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Toxins in our Daily Lives: The Dangers of Glyphosate

Glyphosate has made national news in recent years due to a series of lawsuits against Roundup, alleging that the glyphosate-based herbicide has caused numerous cases of cancer, earning the toxin a reputation as one of the deadliest chemicals on store shelves.

Perhaps more shockingly is the fact that traces of glyphosate, an herbicide designed specifically to kill grass and other weeds, are also found in a number of different food items.


How has glyphosate found its way into our pantries?

There are several foods genetically modified to tolerate glyphosate. These foods include corn, soy, cotton, canola, alfalfa, and wheat. Glyphosate is also used as a desiccant to kills off any remaining green parts of crops when they are harvested. These crops include wheat, barley, rice, sugar cane, sugar beets, canola, cotton, beans, peas, sweet potatoes, and oats. Fertilizers made from the feces of animals fed genetically modified corn and soy have also contained the contaminant.


What effect does glyphosate have on our bodies?

In addition to cancer, glyphosate is also linked to causing kidney disease and birth defects. Glyphosate also kills off beneficial bacteria in the body and soil, but not certain harmful bacteria or funguses. It impairs liver detoxification at lower levels than other pesticides; and depletes nutrients such as iron, manganese, and zinc in plants.


Other sources of glyphosate to be mindful of:

2,4-D is an herbicide that is combined with glyphosate and is more toxic than Roundup.

Examples include Scott’s Turfbuilder Weed and Feed or Enlist Duo ( part of Agent Orange)

2, 4-D causes neuritis, peripheral neuropathy, mitochondrial damage, and seizures. “Inert” ingredients of Roundup, such as POEA, may also be more toxic than glyphosate, however labeling this ingredient as non-toxic has allowed companies to not do toxicity tests.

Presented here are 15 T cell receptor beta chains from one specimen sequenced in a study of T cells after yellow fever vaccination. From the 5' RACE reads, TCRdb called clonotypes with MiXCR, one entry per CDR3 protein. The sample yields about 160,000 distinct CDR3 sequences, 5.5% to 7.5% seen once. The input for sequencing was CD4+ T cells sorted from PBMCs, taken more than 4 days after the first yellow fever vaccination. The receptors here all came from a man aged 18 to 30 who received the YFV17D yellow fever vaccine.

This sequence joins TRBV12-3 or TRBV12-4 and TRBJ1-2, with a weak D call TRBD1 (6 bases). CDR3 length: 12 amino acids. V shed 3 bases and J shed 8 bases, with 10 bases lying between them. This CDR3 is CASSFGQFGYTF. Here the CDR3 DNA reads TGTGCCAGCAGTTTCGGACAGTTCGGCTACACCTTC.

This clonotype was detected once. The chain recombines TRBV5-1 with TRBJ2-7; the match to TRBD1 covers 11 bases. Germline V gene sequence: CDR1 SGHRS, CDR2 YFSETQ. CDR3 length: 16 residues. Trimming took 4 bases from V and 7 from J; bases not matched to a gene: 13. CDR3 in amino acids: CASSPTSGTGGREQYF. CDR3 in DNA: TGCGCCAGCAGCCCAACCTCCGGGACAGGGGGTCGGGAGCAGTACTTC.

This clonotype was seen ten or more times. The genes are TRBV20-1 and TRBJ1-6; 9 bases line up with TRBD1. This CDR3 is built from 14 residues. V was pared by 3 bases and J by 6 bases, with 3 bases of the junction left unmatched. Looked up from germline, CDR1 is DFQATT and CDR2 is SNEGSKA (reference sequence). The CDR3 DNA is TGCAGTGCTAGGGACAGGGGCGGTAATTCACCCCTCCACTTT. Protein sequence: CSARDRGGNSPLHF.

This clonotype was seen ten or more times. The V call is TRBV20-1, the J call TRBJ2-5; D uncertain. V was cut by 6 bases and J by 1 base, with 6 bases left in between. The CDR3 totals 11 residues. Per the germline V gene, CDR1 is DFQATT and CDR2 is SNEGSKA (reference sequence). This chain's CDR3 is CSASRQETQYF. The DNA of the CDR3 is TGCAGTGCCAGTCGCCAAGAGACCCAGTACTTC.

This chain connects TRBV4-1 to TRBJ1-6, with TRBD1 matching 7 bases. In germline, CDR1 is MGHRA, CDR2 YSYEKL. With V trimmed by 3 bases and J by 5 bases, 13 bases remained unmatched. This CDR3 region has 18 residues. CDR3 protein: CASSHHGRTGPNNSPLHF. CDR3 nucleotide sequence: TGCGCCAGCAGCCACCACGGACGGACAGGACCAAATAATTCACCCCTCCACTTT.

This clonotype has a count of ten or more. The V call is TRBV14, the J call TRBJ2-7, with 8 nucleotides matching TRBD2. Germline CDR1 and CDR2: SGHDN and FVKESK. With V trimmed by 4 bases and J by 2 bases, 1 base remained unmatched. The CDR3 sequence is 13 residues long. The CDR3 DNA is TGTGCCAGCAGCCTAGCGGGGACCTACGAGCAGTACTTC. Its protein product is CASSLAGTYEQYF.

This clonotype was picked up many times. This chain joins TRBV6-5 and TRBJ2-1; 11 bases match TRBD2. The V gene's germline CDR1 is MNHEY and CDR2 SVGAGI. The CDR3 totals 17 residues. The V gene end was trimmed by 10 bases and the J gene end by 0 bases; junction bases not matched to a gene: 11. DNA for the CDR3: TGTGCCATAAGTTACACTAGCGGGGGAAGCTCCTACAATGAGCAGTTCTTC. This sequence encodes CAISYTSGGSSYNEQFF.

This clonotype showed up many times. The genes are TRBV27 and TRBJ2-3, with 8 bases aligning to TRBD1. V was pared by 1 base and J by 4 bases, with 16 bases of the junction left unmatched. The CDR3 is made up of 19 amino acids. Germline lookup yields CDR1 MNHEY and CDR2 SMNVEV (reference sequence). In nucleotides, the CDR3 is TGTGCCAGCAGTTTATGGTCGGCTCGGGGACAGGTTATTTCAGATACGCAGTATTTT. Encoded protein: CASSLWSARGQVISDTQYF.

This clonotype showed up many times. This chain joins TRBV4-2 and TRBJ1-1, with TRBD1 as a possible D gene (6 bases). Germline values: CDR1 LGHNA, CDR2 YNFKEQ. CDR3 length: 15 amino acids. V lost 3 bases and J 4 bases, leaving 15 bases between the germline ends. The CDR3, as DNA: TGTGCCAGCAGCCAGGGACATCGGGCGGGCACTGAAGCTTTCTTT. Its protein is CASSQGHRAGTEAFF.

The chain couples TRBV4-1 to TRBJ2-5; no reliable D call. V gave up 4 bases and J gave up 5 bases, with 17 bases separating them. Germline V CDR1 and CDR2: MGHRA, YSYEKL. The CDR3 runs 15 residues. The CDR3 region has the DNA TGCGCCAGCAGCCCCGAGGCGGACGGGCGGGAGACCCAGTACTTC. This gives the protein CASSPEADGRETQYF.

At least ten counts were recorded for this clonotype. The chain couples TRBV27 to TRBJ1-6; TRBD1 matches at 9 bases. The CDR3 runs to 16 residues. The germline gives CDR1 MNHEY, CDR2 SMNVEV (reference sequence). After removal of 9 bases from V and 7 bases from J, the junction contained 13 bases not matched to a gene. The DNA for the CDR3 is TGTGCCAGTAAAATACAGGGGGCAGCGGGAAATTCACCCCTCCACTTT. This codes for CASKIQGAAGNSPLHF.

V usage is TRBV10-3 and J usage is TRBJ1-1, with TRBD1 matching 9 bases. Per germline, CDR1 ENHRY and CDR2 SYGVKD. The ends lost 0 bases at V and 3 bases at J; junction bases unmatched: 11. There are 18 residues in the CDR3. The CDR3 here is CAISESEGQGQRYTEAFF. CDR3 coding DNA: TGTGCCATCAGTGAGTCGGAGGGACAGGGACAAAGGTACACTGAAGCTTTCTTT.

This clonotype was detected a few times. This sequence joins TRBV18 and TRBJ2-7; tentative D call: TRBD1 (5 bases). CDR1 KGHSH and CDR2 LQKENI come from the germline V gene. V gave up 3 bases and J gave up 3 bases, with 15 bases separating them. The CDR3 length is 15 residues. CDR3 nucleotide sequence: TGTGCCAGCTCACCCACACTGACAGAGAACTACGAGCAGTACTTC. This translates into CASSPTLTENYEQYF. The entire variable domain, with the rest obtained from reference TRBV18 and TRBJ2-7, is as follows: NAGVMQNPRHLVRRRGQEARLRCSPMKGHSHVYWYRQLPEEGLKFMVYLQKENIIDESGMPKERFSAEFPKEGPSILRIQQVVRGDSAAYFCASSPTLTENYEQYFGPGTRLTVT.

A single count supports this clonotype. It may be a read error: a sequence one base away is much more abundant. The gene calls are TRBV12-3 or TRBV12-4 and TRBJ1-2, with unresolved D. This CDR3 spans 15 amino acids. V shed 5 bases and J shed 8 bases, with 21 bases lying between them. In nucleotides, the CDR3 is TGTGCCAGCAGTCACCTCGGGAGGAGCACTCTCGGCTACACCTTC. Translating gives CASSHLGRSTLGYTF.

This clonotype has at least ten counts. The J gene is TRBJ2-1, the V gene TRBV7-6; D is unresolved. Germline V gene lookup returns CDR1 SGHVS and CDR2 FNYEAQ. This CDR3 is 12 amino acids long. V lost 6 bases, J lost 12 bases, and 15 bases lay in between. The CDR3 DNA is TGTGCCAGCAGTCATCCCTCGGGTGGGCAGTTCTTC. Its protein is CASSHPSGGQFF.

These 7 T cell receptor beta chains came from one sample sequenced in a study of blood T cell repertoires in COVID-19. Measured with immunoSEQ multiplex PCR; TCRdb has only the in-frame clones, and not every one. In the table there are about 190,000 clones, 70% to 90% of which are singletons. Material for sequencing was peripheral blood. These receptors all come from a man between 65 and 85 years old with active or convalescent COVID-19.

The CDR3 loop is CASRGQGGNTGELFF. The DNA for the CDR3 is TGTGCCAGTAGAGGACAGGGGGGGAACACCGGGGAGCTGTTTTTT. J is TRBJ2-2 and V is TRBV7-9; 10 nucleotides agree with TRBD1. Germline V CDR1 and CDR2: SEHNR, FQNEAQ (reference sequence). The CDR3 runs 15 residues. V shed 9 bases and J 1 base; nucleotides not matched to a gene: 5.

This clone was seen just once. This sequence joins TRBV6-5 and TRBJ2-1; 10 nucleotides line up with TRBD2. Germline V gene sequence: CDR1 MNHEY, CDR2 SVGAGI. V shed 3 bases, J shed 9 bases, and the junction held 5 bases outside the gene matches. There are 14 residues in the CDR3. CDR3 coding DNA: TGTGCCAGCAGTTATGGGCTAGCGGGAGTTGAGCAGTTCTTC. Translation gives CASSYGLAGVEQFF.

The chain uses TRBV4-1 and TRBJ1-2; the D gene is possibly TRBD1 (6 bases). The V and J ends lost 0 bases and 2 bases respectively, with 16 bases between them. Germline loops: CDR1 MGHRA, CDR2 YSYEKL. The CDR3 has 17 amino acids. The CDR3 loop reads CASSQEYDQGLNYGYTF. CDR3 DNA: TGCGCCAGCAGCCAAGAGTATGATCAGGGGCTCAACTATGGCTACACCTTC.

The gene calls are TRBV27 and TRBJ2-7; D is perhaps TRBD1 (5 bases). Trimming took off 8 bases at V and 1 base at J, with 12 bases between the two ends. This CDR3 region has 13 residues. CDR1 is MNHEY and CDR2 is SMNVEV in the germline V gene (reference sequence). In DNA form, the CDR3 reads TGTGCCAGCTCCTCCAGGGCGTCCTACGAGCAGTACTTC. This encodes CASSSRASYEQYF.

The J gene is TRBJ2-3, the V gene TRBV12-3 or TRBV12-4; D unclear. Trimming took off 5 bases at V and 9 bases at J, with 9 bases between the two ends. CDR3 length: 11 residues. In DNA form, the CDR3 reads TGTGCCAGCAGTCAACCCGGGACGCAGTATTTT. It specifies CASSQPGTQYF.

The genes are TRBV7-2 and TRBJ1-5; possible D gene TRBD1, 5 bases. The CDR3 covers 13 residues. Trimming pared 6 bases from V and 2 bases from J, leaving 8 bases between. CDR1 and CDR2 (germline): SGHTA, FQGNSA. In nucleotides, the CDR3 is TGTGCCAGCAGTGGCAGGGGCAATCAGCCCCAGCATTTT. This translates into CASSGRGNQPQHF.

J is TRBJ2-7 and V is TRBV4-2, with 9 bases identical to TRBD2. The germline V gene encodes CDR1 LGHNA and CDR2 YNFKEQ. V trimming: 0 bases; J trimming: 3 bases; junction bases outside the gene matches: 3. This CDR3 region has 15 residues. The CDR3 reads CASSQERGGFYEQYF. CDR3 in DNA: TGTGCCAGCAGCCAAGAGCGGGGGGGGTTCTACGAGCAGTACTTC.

How can we avoid contact with glyphosate?

Glyphosate can be avoided by eating wheat, corn, and soy in their organic form and avoiding the genetically modified foods listed previously. Other foods to avoid include meat from animals that have been fed genetically modified soy and corn, as well as any foods grown with fertilizer that includes feces from animals that have been fed genetically modified corn and soy.


Glyphosate can also be avoided by not using glyphosate-containing herbicides as a form of lawn care. Take caution of exposure to lawns on which it has been used (don't walk barefoot or sit in the grass). Avoid being outside while a neighbor is spraying it, especially when it is windy.




Additional Sources:

Miller, Korin. “What Is Glyphosate? EWG Finds Weed Killer in Popular Cereal Brands.” Prevention, July 12, 2019.

Telford, Taylor. “Judge to slash $2 billion Award for Couple with Cancer in Roundup Lawsuit.” The Washington Post, July 19, 2019.

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Visit bloomnaturaldoctors.com for more information.

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Dr. Sharon Hunter & Dr. Christine Louden

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